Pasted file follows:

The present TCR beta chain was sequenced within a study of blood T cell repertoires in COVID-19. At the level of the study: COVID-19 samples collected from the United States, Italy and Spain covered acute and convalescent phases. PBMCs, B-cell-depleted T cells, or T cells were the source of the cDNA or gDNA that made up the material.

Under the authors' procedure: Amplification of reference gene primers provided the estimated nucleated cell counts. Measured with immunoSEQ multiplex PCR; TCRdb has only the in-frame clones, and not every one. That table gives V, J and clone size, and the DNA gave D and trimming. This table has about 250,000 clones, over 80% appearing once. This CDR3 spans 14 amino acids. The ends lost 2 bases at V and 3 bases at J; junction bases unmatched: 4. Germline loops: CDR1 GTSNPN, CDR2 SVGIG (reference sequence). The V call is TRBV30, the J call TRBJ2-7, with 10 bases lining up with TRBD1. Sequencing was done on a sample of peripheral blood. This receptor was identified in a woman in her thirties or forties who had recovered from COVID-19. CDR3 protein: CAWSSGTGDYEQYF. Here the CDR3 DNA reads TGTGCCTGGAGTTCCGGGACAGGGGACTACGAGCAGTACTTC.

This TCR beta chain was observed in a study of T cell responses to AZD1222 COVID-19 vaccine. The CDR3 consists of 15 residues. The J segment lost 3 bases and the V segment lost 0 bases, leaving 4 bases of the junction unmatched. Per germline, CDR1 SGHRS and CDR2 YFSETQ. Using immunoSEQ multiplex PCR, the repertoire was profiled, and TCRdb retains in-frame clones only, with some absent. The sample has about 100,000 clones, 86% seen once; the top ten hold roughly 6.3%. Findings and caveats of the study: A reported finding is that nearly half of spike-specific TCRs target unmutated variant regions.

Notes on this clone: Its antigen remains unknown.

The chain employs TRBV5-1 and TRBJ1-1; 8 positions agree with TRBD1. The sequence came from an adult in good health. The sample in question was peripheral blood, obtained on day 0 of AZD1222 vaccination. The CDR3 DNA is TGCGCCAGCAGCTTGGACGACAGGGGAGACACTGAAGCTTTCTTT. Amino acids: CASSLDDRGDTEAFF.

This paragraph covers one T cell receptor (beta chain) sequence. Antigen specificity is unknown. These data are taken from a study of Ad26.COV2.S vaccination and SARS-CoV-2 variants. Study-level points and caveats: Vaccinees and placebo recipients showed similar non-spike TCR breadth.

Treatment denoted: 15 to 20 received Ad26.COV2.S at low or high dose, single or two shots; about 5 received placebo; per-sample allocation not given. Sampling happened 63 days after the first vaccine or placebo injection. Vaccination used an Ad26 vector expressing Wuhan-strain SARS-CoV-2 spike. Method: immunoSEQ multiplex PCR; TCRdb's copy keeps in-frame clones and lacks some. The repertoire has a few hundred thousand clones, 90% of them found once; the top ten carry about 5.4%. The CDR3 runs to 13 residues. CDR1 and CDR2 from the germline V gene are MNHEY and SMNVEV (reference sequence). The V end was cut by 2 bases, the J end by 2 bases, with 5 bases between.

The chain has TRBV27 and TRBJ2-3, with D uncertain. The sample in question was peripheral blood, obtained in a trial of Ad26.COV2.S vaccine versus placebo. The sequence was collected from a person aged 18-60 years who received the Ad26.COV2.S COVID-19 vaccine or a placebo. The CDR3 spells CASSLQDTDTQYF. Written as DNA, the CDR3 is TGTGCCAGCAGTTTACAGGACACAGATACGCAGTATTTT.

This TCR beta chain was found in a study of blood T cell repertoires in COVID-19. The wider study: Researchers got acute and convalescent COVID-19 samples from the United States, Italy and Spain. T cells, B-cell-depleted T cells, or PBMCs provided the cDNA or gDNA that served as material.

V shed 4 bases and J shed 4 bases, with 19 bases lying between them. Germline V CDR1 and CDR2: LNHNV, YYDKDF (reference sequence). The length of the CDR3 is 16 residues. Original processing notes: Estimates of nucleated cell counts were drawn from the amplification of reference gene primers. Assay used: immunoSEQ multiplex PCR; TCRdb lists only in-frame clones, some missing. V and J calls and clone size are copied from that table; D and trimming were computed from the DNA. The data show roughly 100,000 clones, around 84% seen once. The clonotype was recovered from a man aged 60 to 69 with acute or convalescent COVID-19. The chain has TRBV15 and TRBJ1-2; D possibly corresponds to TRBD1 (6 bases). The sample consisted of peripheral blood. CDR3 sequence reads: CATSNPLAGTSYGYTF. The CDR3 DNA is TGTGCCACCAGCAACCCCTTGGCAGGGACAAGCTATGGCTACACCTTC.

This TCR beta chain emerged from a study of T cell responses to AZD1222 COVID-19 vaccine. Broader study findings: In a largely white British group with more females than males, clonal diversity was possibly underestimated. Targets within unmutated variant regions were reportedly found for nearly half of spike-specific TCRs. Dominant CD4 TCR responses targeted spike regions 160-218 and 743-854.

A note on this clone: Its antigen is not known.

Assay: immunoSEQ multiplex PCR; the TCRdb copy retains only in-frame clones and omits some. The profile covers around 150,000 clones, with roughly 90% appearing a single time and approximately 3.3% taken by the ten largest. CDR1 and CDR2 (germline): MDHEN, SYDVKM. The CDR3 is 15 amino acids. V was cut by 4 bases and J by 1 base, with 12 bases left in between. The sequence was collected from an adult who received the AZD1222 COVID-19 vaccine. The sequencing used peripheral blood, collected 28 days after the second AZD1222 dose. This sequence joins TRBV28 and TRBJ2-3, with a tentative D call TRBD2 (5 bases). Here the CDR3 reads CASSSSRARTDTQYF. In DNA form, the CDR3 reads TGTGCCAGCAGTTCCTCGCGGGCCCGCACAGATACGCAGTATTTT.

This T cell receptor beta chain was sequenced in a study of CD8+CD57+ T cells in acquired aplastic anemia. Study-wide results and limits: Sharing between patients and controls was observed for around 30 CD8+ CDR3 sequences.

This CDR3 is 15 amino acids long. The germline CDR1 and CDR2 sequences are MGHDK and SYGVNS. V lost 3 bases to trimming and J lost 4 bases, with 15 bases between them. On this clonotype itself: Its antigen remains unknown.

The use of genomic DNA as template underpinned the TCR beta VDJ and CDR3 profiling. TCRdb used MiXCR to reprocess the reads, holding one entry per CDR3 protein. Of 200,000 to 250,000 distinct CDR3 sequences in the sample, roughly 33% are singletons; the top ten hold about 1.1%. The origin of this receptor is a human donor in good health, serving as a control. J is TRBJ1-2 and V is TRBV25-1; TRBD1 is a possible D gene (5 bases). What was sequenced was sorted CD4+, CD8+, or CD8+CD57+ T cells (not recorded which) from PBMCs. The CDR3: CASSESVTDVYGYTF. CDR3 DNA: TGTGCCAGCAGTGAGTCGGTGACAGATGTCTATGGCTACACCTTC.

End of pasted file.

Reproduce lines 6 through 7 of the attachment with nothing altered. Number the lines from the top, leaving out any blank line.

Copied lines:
This paragraph covers one T cell receptor (beta chain) sequence. Antigen specificity is unknown. These data are taken from a study of Ad26.COV2.S vaccination and SARS-CoV-2 variants. Study-level points and caveats: Vaccinees and placebo recipients showed similar non-spike TCR breadth.

Treatment denoted: 15 to 20 received Ad26.COV2.S at low or high dose, single or two shots; about 5 received placebo; per-sample allocation not given. Sampling happened 63 days after the first vaccine or placebo injection. Vaccination used an Ad26 vector expressing Wuhan-strain SARS-CoV-2 spike. Method: immunoSEQ multiplex PCR; TCRdb's copy keeps in-frame clones and lacks some. The repertoire has a few hundred thousand clones, 90% of them found once; the top ten carry about 5.4%. The CDR3 runs to 13 residues. CDR1 and CDR2 from the germline V gene are MNHEY and SMNVEV (reference sequence). The V end was cut by 2 bases, the J end by 2 bases, with 5 bases between.